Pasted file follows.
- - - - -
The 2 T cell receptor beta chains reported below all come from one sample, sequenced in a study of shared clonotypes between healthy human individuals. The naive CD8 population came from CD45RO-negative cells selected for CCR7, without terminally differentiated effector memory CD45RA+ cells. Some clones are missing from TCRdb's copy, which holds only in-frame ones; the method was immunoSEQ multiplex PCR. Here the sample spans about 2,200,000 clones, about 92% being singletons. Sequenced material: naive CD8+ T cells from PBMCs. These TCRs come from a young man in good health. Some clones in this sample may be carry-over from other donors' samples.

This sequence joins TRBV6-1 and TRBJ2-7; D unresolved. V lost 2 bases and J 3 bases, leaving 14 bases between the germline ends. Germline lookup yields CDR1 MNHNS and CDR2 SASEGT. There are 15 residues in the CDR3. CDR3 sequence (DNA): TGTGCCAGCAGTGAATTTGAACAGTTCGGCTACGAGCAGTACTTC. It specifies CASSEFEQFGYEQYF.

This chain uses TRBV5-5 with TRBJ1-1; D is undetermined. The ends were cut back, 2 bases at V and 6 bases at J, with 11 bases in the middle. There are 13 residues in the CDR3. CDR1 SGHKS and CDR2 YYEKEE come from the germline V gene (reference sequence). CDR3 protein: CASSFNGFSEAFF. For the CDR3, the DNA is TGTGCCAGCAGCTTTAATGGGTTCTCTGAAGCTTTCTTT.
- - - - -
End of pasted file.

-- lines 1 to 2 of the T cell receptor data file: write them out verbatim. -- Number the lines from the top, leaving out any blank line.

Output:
The 2 T cell receptor beta chains reported below all come from one sample, sequenced in a study of shared clonotypes between healthy human individuals. The naive CD8 population came from CD45RO-negative cells selected for CCR7, without terminally differentiated effector memory CD45RA+ cells. Some clones are missing from TCRdb's copy, which holds only in-frame ones; the method was immunoSEQ multiplex PCR. Here the sample spans about 2,200,000 clones, about 92% being singletons. Sequenced material: naive CD8+ T cells from PBMCs. These TCRs come from a young man in good health. Some clones in this sample may be carry-over from other donors' samples.

This sequence joins TRBV6-1 and TRBJ2-7; D unresolved. V lost 2 bases and J 3 bases, leaving 14 bases between the germline ends. Germline lookup yields CDR1 MNHNS and CDR2 SASEGT. There are 15 residues in the CDR3. CDR3 sequence (DNA): TGTGCCAGCAGTGAATTTGAACAGTTCGGCTACGAGCAGTACTTC. It specifies CASSEFEQFGYEQYF.